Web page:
Government & Politics

State Legislators See Funding, Infrastructure Issues in 2016

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By Terry Rogers

With the start of the new year, state legislators begin looking at what is facing them in the upcoming year. According to legislators who represent the Milford area, funding and the state’s infrastructure will be their main priority for 2016.

“As a member of the Joint Finance Committee, I can foresee that money issues will be a top concern for us this year,” said Representative Harvey Kenton. “Revenue estimates last month showed a significant uptick in what the state could expect in the current and upcoming fiscal years. In fact, the estimates were so good, that the surge all but eliminated an expected budget shortfall. The bad news is that this estimate was made before the DuPont layoffs and plans for a merger were announced. We have four more revenue estimates and the entire second half of the 148th General Assembly before the start of the new fiscal year on July 1st. A lot can happen in six months and it usually does.”

Representative Jack Peterman said that a task force formed to look at ways the state can cut expenses will deliver a report in January and that the state faces a large deficit with regard to healthcare costs for state employees and retirees. Representative Peterman also commented that the DuPont merger would have a tremendous impact on the state.

Senator Gary Simpson said that the DuPont merger would result in the elimination of 1,700 high-paying jobs in the state. He said that these layoffs could result in a multiplier effect on the economy and that the loss of tax revenue from the DuPont Company could severely impact Delaware’s budget.

“Other related issues will revolve around the revenue needed to maintain our highways and bridges, how to finance school construction and how to pay for the maintenance and building of our aging water and sewer systems,” Senator Simpson said. “These are just a few of the cost drivers facing the legislature in the upcoming year, and with an expected decrease in revenue, there will always be those that see an easy fix by just increasing the tax burden on Delaware citizens rather than an attempt to make government more efficient.”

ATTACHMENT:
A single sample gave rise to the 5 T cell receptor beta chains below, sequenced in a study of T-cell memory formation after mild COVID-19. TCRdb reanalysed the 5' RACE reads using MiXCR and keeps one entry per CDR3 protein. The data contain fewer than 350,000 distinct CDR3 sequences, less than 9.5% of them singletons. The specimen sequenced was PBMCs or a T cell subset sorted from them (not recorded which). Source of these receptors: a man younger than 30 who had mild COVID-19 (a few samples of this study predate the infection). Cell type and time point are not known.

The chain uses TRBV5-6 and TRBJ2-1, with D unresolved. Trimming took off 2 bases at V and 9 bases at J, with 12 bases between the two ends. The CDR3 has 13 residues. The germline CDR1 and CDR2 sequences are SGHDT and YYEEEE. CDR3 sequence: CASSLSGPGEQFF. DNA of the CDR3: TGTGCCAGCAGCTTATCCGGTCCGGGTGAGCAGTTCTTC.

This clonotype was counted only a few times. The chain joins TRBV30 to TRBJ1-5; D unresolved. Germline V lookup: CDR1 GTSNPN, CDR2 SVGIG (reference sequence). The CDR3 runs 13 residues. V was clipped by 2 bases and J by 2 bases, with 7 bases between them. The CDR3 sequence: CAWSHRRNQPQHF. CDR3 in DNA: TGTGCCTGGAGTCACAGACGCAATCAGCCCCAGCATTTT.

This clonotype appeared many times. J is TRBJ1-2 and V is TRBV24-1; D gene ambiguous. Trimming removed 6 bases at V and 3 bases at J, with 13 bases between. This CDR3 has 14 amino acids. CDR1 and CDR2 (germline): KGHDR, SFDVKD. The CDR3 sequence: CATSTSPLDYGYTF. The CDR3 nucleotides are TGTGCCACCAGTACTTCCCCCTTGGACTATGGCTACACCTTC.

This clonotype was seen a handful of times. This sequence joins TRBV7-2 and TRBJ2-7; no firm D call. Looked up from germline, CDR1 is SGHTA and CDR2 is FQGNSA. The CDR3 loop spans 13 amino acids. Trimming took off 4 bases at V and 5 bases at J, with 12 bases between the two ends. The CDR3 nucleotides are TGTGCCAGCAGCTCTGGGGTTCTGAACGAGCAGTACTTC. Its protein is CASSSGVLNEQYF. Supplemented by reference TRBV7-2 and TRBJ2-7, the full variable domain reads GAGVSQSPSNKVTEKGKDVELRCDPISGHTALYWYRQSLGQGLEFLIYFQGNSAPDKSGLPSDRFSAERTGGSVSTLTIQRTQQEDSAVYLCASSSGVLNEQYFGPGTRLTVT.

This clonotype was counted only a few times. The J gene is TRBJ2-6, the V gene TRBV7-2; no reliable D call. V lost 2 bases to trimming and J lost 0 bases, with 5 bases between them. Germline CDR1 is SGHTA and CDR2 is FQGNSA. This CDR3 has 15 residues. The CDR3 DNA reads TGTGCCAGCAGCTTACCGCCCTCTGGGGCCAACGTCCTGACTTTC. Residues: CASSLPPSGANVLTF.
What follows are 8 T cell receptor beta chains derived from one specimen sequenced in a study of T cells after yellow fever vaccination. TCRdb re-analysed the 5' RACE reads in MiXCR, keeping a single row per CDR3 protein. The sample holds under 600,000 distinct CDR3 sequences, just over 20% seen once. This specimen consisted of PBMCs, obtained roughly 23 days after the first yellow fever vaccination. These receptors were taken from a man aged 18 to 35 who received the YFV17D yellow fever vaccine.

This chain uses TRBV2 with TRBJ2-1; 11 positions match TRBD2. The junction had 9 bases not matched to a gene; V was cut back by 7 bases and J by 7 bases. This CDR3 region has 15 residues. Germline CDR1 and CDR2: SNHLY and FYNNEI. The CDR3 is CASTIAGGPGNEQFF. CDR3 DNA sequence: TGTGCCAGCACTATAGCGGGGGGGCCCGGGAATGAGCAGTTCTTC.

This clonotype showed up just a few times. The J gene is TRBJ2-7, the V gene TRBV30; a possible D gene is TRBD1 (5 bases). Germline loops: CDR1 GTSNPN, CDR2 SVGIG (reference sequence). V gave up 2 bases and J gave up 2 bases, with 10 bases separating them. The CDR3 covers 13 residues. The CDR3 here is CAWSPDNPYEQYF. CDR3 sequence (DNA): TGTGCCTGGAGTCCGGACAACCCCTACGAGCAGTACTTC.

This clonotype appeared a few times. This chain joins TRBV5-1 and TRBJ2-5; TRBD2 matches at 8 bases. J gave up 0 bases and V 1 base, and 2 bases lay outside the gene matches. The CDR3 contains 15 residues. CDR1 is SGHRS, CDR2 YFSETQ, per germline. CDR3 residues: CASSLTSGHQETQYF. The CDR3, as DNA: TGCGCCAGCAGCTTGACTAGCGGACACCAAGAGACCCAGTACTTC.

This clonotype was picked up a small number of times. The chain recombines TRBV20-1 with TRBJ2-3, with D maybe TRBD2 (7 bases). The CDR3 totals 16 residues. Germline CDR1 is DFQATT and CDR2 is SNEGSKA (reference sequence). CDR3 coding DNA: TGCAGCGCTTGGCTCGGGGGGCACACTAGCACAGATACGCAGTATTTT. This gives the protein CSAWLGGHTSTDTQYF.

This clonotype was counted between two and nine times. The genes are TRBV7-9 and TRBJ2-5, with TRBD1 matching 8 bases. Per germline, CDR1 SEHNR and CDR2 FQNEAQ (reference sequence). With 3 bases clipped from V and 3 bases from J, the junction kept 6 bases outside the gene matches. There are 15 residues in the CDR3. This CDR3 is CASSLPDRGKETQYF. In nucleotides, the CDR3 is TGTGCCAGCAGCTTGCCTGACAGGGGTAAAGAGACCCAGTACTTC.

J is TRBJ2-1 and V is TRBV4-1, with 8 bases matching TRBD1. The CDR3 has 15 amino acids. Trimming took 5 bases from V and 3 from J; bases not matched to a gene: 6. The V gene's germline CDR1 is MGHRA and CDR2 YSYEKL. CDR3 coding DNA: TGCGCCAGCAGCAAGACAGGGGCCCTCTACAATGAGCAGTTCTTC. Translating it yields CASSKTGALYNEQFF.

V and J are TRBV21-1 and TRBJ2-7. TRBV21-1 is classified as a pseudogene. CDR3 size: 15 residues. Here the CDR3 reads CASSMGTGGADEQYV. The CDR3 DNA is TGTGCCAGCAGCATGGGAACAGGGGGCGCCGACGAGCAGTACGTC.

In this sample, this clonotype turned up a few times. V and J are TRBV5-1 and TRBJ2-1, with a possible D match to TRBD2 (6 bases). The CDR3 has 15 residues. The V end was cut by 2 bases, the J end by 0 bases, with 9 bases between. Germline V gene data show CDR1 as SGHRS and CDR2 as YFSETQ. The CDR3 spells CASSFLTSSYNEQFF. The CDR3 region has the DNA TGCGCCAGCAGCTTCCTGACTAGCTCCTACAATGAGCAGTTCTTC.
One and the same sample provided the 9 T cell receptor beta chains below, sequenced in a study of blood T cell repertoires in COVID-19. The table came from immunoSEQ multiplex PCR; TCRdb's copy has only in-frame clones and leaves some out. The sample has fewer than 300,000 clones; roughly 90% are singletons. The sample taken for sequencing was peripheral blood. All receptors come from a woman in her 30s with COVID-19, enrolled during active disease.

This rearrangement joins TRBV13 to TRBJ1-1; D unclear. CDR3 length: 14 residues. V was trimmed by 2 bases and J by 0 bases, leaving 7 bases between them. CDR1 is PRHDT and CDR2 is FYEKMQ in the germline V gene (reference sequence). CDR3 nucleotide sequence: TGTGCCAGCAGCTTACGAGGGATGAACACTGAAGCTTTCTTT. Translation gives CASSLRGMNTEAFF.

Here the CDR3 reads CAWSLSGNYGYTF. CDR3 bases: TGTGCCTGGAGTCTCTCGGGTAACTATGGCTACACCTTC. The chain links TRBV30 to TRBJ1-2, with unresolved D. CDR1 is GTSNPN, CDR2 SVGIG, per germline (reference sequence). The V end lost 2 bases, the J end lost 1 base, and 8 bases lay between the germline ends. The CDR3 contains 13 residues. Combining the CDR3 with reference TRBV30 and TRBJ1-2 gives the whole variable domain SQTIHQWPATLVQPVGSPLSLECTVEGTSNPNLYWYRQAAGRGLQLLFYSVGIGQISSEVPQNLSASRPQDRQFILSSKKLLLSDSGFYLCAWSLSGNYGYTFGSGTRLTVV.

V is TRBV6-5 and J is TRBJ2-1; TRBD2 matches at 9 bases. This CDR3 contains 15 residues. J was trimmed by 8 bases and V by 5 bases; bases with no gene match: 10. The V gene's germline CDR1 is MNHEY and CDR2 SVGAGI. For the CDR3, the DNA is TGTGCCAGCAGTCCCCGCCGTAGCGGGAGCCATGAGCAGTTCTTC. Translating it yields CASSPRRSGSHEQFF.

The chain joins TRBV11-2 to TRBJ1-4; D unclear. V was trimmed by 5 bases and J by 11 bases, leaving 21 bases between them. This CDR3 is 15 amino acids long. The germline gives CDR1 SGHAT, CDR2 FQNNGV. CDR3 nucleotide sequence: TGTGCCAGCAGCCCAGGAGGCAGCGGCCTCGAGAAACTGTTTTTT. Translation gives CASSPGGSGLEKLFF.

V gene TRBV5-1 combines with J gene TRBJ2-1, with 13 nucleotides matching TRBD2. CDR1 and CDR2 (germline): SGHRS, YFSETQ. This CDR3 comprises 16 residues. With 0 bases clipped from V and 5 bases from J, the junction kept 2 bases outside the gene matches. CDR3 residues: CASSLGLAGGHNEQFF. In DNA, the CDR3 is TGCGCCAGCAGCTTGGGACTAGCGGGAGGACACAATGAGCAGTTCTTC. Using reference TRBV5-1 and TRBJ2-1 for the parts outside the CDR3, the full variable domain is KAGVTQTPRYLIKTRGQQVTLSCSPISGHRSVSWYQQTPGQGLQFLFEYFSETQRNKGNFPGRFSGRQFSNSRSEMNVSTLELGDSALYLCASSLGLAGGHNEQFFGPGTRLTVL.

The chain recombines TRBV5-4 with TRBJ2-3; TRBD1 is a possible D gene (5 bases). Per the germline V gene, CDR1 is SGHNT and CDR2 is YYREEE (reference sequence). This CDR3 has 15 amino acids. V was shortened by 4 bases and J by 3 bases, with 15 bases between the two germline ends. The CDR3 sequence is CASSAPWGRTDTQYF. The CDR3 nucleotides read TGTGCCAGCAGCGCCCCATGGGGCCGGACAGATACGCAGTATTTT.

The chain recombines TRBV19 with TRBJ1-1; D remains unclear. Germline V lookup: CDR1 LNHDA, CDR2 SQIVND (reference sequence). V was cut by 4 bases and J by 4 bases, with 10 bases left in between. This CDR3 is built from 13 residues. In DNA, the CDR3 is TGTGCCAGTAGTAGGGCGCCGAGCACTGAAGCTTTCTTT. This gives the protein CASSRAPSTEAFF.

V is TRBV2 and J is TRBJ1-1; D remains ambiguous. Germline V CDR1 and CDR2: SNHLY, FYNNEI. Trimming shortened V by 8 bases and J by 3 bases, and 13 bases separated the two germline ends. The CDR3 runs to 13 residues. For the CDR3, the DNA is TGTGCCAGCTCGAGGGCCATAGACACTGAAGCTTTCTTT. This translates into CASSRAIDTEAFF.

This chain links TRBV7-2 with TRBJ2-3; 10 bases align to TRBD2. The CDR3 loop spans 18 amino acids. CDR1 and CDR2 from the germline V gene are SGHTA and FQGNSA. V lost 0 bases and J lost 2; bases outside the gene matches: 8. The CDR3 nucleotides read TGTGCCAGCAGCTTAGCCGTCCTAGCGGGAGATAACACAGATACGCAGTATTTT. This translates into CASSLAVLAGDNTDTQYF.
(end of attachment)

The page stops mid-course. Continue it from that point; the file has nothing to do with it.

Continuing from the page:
School funding is another issue that legislators will face in the upcoming year. Senator Simpson said that, although some feel the referendum process required of districts when they are seeking additional funding or a new school building is unfair, there was no effort to change this process. Representative Kenton said that the citizens value their role in the tax referendum process and he did not anticipate the legislature changing that at any time.

“There has been some discussion to create standardized plans for elementary, middle and high schools that could be modestly modified to meet the needs of each district,” Representative Peterman said. “Such an approach would reduce design costs and benefit from economies-of-scale by coordinating the purchase of materials for similar projects begin built in different districts. Under such an initiative, districts using the standardized designs would get additional state assistance, where districts choosing to forego the cost-saving protocol would get less. Referendums would still exist, but a district using a standardized design might have an easier time selling the proposal to residents.”

Senator Simpson said that he felt as if the formula used to provide equalization funding to public school districts needed to be reviewed as it has been in place for decades. Senator Simpson said that it was important to review the formula to be sure that it still meets the mandate of equality in funding.

In the past year, attention has been focused on funding for Sussex Technical School District. Earlier this year, the legislature voted to increase funding for the school to the dismay of some Milford residents. Representative Kenton said that the increase was modest and would end July 1, 2017. He said that the increase was a measured and fair response to the district’s plan to continue increasing enrollment and raise taxes by more than 114 percent over the next six years.

“Sussex Tech has been a successful school for some time and has a reputation for delivering a fine educational experience,” Representative Peterman said. “However, in years past, Sussex Tech has been able to pick from the best students coming from other districts. Under a reform enacted by the General Assembly last year, Sussex Tech is no longer allowed to do this. Now, any freshman applicant who is eligible for promotion to the ninth grade must stand on equal opportunity to be selected for enrollment through a lottery.”

None of the Milford-area legislators saw any measures that would increase the availability of public transportation in the Milford area. Representative Kenton said that lack of leadership continues to plague the system, especially in rural areas and he did not see DART looking to expand serve that would need heavy subsidies, especially with the state economy on uncertain ground.

“Other issues I see coming up during this legislative session include “right to work,” prevailing wage, the death penalty, “end of life”, ending the death tax and various gun control measures,” Senator Simpson said. “We will also look at student assessments, water tax increases, sex trafficking, electric vehicle fees and law enforcement sentencing. In all it appears to be a very lively legislative year and I am ready to get at it.”

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